Egypt’s election commission officially rejected the appeals of three main contenders for the presidency on Tuesday, The Associated Press reported.
The disqualification of the three diminishes the chances that an Islamist candidate will win the presidency, noted the report, but there are worries over the fallout from the decision, particularly from the supporters of one of the barred candidates, ultraconservative Islamist Hazem Abu Ismail.
Around 2,000 Abu Ismail supporters camped outside the commission’s headquarters since the previous day, demanding he be allowed to run. When the rejection was announced Tuesday evening, some of them threw stones at security and briefly scuffled with military police, AP reported.
In addition to Abu Ismail, the commission’s decision also removes former intelligence chief Omar Suleiman and Muslim Brotherhood chief strategist Khairat el-Shater. The panel had announced their disqualification along with ten other candidates over the weekend. They each appealed the decision on Monday.
Suleiman was disqualified because he fell short of the required number of public endorsements, while el-Shater was disqualified on the basis of a law stating candidates can only run for office six years after being pardoned or freed. He was released from prison in March of last year.
Abu Ismail was disqualified because his mother held American citizenship briefly before her death in 2010. According to a new law passed after the uprising which toppled former Preisdent Hosni Mubarak last year, candidates cannot qualify if their spouses or parents hold a foreign nationality.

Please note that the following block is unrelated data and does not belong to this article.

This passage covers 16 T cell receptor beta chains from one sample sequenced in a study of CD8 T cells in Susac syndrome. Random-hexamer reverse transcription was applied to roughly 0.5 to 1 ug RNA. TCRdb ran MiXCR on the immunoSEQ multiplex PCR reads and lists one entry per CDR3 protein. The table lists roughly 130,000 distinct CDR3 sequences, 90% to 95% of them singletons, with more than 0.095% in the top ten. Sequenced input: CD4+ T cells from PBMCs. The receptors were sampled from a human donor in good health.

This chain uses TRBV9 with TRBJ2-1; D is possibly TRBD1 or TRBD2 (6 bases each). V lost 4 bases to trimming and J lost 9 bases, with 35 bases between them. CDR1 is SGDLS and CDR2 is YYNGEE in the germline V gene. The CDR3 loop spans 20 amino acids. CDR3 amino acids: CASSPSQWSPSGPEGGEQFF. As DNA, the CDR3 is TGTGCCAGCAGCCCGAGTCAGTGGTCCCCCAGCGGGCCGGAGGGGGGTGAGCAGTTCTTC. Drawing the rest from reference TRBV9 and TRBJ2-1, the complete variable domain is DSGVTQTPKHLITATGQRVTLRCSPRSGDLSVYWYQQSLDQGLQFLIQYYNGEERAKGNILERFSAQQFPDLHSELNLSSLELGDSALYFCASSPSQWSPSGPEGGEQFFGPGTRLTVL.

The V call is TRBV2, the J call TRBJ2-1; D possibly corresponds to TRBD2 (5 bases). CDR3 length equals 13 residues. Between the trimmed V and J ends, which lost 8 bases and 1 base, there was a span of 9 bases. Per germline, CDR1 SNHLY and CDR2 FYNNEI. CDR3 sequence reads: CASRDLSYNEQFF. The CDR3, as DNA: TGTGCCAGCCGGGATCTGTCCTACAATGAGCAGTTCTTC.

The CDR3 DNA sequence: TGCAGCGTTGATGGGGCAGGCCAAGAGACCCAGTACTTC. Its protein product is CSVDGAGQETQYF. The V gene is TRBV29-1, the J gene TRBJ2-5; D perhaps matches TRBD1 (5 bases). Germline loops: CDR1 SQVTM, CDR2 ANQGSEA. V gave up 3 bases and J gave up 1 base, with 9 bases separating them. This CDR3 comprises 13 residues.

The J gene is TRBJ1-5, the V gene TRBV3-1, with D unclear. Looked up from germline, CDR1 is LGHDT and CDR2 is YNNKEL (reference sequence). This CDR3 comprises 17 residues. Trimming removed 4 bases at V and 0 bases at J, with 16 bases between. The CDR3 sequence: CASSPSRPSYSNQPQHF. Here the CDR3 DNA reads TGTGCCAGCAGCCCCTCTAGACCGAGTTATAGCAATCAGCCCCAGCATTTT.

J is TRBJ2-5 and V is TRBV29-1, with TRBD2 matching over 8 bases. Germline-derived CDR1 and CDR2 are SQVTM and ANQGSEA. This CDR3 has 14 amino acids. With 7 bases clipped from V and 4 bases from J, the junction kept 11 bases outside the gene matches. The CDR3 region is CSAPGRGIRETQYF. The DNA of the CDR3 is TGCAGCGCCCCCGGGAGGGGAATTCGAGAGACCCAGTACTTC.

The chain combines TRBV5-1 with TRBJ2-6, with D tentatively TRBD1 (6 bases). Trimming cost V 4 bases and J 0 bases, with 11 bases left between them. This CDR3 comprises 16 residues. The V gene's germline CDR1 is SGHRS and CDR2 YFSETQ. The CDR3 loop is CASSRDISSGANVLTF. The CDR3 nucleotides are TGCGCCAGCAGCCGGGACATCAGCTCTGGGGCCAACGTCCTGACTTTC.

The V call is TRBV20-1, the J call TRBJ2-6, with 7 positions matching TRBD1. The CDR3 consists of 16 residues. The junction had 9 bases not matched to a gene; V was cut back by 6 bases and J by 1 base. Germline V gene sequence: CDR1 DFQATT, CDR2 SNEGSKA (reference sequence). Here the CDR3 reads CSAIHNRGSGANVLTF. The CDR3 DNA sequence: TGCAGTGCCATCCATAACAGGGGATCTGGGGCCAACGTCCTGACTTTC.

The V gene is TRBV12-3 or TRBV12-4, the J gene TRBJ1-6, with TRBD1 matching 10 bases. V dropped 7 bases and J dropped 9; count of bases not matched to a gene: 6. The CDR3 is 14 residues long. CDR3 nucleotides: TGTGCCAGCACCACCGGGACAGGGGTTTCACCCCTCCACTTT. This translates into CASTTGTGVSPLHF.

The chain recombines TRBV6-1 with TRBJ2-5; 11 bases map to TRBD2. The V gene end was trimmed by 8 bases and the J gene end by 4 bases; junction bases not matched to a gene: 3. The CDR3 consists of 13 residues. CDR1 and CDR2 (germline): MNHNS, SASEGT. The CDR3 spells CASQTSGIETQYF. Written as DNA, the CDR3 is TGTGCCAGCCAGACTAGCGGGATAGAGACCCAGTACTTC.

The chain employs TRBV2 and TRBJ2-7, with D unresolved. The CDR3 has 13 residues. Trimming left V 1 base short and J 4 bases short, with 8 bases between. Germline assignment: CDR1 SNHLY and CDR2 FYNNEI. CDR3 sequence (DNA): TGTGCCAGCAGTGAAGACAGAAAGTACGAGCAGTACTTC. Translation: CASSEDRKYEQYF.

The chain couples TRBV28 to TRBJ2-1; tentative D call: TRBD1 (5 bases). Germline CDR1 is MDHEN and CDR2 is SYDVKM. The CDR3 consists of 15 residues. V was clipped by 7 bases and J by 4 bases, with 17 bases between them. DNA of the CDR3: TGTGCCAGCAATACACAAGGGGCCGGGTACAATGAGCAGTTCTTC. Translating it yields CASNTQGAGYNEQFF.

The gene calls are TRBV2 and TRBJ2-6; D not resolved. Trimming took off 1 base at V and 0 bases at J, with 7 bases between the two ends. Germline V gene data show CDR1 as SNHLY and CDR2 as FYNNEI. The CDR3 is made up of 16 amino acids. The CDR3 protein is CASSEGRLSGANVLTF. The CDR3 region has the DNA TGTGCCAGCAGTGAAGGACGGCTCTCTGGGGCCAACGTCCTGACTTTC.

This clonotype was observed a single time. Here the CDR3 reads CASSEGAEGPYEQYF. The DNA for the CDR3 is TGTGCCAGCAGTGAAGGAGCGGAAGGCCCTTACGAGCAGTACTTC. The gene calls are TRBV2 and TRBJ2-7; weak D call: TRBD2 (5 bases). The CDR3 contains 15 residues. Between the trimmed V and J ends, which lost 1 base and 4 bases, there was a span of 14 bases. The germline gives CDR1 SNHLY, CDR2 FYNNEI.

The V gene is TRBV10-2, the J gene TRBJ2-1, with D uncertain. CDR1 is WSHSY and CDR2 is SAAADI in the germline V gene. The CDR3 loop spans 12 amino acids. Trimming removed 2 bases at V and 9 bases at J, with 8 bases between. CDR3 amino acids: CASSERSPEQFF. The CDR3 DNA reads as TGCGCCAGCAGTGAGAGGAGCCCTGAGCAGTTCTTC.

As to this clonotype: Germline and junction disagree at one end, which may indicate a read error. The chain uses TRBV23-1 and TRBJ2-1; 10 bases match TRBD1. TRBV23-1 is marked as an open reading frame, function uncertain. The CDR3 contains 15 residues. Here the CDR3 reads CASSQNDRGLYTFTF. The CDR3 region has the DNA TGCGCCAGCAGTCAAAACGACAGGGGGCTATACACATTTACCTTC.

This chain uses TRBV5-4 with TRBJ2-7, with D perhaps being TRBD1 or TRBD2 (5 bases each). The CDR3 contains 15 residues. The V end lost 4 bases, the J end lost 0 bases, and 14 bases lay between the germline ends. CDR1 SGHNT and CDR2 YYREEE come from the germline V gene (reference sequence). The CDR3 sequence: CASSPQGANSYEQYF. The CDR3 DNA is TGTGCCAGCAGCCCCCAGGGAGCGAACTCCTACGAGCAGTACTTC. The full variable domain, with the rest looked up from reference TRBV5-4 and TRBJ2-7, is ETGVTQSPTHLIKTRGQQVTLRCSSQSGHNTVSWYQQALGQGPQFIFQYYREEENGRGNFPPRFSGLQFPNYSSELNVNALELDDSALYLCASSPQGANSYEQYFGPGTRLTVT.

AP noted that with the three out, the top contenders in the race are seen to be former foreign minister Amr Moussa, moderate Islamist Abdel-Moneim Abolfotoh and the Brotherhood’s backup candidate, Mohammed Morsi. Voting begins May 23-24.
On Sunday, Suleiman warned against a win in the presidential race by the extreme Muslim Brotherhood.
Suleiman, who was appointed by Mubarak as vice president in the dying days of his administration, expressed his fear that if the Muslim Brotherhood’s candidate wins the election, the movement will force Israel into a war with Egypt by letting terrorists run loose in the Sinai Peninsula.
In an interview with an Egyptian newspaper Suleiman said, “I fear that incorrect judgments will push us into confrontations with Israel. The Sinai may become an area from which rockets are fired into Israel and the parties may be drawn into war.”